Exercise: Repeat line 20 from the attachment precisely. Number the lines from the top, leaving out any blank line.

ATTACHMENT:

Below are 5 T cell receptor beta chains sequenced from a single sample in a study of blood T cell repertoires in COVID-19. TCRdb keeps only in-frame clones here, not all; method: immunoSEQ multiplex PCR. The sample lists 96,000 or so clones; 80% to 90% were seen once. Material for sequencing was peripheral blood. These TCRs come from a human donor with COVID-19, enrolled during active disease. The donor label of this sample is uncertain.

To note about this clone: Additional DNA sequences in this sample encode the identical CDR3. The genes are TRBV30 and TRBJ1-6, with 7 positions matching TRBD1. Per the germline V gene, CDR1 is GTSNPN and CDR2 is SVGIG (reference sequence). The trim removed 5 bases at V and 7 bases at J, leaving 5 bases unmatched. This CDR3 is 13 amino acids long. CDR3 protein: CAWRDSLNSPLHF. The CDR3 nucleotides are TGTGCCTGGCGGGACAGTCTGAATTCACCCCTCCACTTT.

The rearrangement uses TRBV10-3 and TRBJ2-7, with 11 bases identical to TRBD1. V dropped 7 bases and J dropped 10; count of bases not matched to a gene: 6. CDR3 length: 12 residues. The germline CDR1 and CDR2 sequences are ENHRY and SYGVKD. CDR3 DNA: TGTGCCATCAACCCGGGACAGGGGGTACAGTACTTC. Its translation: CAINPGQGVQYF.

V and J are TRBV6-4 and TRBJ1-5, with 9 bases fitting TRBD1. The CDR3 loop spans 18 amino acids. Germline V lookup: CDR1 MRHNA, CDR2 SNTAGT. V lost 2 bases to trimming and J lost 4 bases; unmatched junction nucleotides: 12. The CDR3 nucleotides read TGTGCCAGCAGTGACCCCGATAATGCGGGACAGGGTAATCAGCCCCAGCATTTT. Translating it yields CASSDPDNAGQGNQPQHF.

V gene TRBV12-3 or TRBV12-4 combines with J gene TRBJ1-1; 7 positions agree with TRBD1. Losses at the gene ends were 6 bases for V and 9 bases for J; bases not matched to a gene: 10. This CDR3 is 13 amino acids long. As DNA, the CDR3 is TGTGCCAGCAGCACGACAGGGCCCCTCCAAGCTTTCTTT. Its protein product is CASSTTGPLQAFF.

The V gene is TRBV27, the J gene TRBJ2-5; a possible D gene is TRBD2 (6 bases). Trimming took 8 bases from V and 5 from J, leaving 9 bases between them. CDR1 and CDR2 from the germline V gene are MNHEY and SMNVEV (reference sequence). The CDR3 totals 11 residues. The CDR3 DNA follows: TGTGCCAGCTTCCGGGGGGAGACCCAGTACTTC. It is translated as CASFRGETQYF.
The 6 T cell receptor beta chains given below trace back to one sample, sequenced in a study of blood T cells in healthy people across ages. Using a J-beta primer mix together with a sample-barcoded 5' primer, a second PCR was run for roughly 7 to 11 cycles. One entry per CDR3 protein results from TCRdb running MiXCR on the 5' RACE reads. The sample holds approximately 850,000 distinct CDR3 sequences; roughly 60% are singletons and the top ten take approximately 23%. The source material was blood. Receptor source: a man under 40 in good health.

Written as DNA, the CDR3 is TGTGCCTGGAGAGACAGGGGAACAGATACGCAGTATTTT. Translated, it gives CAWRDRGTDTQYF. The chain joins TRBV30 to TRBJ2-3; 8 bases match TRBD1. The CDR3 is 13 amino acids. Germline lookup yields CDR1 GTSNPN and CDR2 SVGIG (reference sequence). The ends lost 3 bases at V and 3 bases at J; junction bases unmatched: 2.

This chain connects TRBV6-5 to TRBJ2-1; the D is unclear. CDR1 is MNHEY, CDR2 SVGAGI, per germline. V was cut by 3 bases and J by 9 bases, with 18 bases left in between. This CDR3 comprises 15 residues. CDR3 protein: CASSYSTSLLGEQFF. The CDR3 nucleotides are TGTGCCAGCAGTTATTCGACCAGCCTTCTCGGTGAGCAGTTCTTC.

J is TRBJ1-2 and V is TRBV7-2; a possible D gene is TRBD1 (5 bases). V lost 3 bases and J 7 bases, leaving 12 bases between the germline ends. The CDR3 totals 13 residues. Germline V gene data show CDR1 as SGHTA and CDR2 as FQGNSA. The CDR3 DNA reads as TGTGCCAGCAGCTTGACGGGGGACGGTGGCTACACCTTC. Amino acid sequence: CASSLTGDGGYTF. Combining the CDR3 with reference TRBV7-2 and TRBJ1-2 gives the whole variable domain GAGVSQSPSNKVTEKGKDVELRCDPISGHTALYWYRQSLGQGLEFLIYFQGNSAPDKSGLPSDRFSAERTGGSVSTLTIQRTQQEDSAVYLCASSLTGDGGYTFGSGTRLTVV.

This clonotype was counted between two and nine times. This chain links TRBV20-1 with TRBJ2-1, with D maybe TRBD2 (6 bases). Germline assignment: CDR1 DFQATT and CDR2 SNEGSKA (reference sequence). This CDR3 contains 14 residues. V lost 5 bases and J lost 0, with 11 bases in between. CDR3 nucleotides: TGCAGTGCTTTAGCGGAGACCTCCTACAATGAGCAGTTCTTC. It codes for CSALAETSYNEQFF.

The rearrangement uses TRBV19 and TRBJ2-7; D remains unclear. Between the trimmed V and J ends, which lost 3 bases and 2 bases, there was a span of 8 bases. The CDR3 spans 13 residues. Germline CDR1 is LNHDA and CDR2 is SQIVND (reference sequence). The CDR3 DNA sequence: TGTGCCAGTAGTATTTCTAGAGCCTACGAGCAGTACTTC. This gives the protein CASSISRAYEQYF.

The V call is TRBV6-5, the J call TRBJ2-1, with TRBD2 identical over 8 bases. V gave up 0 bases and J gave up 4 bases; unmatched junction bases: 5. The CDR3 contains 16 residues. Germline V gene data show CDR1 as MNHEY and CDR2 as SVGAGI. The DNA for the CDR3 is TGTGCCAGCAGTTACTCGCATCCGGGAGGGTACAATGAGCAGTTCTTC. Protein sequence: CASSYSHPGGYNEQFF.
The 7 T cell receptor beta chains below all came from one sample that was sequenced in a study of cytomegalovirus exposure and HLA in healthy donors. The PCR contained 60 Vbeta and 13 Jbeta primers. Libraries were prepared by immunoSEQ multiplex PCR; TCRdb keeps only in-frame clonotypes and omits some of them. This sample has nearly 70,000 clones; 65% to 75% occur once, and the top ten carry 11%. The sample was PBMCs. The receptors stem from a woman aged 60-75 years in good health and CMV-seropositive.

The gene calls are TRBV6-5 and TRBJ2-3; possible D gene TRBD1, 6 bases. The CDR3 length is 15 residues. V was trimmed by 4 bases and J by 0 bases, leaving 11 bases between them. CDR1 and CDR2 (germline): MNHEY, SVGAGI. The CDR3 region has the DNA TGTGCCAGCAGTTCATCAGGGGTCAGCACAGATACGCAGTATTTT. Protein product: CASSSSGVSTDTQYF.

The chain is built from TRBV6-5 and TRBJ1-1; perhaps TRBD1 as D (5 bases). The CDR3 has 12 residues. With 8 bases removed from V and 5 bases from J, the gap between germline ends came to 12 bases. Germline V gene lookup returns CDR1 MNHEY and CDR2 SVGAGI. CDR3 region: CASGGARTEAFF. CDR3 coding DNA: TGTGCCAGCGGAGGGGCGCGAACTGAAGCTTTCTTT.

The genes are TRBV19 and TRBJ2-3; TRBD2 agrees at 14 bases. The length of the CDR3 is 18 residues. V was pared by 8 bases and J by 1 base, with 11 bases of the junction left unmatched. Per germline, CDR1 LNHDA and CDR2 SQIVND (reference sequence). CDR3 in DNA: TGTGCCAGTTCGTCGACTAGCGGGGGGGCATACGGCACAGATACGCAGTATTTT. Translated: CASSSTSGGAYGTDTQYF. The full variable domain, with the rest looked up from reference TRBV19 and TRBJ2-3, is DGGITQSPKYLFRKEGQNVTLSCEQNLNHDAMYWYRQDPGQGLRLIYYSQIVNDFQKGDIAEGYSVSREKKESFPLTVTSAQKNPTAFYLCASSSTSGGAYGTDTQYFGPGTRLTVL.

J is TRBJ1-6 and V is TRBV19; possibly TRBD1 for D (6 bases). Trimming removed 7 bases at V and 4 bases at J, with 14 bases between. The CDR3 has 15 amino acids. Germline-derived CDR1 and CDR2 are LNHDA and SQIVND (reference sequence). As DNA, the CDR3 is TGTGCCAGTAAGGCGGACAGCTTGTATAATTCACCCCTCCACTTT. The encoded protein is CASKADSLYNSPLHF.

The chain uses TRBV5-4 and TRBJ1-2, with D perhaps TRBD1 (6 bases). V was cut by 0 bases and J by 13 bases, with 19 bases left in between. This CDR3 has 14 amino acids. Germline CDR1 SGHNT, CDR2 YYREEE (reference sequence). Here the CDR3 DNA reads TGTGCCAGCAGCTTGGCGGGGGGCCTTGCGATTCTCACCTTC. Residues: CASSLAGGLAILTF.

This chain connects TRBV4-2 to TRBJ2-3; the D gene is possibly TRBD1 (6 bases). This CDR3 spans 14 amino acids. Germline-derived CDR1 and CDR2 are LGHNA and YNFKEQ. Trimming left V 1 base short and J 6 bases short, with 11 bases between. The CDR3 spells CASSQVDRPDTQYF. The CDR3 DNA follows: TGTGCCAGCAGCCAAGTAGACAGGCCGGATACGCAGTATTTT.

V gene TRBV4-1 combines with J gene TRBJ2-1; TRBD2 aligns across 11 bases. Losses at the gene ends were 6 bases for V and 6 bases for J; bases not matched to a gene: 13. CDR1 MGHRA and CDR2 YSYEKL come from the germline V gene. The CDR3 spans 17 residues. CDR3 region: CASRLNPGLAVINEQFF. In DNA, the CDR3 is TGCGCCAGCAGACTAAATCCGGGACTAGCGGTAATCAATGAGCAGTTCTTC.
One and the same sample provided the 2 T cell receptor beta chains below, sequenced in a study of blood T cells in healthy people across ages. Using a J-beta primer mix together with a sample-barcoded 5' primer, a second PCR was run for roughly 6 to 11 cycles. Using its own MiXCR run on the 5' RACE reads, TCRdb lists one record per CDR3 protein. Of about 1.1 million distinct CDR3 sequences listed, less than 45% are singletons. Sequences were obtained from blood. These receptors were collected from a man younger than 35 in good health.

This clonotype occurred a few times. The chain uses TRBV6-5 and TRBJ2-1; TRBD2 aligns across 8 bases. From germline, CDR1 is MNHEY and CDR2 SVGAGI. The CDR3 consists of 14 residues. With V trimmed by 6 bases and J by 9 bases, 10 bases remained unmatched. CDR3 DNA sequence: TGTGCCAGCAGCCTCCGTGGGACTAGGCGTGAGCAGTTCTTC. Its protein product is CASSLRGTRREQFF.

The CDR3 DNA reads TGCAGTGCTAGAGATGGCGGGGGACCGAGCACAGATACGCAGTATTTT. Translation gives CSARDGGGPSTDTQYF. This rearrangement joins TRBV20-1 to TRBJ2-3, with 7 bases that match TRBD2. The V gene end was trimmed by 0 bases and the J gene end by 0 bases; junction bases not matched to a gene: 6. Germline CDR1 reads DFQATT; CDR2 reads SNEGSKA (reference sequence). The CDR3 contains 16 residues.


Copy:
This chain connects TRBV4-2 to TRBJ2-3; the D gene is possibly TRBD1 (6 bases). This CDR3 spans 14 amino acids. Germline-derived CDR1 and CDR2 are LGHNA and YNFKEQ. Trimming left V 1 base short and J 6 bases short, with 11 bases between. The CDR3 spells CASSQVDRPDTQYF. The CDR3 DNA follows: TGTGCCAGCAGCCAAGTAGACAGGCCGGATACGCAGTATTTT.